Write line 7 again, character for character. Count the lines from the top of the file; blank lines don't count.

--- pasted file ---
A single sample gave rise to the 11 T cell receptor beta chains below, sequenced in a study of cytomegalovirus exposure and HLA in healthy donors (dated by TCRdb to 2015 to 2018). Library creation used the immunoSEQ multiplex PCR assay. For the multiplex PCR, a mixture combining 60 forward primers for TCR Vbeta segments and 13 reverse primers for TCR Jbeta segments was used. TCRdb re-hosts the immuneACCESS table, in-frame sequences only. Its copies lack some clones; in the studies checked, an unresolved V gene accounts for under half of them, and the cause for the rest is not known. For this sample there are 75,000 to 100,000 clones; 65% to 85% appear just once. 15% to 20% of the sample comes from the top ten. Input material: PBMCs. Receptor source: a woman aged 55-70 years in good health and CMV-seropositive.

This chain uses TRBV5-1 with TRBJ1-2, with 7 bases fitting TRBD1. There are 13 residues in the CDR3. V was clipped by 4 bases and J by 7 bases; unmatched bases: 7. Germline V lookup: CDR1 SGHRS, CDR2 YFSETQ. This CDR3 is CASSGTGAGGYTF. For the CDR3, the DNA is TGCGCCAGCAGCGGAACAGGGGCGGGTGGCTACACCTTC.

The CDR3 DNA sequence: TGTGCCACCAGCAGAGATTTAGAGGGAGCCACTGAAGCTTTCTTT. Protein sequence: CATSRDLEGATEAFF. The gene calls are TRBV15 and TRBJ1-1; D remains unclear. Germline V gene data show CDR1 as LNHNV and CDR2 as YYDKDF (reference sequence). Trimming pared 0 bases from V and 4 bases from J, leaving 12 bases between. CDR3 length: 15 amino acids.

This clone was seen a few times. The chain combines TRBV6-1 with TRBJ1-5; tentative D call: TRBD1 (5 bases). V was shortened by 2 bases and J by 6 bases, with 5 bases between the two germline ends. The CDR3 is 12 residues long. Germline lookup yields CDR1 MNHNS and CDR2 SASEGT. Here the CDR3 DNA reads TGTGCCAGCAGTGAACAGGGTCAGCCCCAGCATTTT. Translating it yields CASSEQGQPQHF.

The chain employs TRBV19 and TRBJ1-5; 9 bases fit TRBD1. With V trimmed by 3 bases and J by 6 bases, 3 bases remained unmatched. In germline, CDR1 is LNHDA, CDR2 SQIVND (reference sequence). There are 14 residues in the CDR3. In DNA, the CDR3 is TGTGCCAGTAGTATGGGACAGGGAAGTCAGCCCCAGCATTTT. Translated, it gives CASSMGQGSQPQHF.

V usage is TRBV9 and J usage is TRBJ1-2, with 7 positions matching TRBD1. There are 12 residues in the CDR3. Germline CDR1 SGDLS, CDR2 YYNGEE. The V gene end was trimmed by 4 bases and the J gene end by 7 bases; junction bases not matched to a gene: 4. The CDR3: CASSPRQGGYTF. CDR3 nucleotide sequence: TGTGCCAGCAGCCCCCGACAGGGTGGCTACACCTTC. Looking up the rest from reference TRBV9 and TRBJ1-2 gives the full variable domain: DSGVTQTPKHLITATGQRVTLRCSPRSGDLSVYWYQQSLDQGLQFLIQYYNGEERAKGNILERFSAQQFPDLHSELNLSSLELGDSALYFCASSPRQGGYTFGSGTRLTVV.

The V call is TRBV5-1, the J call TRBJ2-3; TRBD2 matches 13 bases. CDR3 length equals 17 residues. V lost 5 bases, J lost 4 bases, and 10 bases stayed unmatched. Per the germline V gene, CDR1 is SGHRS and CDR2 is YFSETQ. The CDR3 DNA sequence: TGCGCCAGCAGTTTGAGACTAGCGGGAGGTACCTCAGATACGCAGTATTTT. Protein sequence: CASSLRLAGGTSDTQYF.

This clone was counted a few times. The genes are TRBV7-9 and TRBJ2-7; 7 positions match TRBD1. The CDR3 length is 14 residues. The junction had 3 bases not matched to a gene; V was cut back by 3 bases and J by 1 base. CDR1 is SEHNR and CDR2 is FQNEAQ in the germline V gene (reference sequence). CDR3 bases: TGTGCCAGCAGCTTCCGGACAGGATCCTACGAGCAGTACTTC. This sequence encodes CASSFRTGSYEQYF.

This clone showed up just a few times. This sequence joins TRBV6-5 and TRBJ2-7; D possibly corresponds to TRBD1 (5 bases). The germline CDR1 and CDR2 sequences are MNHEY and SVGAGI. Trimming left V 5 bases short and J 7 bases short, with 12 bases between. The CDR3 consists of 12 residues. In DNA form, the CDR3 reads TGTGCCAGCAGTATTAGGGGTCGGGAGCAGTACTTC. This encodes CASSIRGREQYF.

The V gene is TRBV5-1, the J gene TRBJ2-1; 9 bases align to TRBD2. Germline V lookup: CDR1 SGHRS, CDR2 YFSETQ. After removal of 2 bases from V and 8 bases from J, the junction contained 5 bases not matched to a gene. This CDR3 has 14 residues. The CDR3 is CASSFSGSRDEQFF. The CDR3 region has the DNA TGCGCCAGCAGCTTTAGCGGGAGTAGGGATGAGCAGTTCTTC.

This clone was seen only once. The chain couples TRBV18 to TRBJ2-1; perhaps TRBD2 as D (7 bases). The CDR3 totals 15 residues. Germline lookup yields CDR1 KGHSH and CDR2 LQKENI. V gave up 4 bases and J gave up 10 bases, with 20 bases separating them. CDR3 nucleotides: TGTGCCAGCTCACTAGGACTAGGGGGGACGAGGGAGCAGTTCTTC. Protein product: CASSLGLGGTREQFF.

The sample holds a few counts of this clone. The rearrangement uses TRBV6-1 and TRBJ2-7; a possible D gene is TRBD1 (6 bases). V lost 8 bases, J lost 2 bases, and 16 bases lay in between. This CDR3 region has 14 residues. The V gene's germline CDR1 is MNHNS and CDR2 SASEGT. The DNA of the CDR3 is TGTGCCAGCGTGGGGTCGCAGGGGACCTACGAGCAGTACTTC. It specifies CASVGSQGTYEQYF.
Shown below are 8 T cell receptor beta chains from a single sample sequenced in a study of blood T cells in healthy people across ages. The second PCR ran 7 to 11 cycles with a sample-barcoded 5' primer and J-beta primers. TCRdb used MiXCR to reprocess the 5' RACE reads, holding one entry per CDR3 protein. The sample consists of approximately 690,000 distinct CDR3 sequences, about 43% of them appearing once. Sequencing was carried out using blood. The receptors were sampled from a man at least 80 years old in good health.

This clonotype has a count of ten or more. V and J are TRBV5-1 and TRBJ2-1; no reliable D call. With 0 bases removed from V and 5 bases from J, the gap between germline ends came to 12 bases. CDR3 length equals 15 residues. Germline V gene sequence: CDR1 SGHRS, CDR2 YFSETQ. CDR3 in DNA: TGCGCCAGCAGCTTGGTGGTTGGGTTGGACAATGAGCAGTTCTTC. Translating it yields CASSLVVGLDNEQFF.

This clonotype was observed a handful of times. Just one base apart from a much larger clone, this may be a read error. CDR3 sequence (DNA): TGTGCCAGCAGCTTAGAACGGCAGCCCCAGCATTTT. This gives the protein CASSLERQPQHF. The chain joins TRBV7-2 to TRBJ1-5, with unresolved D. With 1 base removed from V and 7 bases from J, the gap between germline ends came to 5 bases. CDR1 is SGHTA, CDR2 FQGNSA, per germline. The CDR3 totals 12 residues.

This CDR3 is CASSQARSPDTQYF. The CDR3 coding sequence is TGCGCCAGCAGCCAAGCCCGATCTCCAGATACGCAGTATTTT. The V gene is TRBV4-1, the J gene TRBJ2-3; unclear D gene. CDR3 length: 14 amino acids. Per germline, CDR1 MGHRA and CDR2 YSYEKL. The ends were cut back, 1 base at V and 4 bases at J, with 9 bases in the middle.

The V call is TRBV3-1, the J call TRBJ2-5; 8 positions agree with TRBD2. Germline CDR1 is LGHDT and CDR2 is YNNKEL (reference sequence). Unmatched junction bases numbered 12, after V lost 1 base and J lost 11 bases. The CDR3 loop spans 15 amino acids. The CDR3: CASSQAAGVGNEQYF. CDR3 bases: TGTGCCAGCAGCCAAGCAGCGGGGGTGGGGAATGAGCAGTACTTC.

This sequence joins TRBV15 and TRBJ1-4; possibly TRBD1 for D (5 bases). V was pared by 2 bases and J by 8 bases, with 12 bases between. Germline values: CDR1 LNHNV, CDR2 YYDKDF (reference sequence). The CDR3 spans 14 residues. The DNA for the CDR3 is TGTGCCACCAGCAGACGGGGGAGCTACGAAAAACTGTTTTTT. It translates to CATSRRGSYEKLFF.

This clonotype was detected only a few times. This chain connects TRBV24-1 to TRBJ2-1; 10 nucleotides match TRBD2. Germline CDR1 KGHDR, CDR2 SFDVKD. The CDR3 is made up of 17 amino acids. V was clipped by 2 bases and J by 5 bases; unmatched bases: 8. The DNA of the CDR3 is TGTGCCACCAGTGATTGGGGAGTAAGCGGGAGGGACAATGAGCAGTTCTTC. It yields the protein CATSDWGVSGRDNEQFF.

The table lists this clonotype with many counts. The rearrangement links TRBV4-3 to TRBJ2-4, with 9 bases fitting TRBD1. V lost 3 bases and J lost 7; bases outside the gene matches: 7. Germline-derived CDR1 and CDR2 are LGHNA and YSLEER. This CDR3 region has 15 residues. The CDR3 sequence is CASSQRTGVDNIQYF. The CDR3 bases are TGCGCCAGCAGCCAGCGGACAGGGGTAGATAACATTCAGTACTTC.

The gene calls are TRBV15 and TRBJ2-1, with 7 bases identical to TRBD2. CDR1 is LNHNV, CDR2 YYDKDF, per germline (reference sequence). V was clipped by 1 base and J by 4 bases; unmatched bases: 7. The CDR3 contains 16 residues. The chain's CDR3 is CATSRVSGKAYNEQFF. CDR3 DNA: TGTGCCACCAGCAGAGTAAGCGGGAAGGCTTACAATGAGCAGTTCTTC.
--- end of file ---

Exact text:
The V call is TRBV5-1, the J call TRBJ2-3; TRBD2 matches 13 bases. CDR3 length equals 17 residues. V lost 5 bases, J lost 4 bases, and 10 bases stayed unmatched. Per the germline V gene, CDR1 is SGHRS and CDR2 is YFSETQ. The CDR3 DNA sequence: TGCGCCAGCAGTTTGAGACTAGCGGGAGGTACCTCAGATACGCAGTATTTT. Protein sequence: CASSLRLAGGTSDTQYF.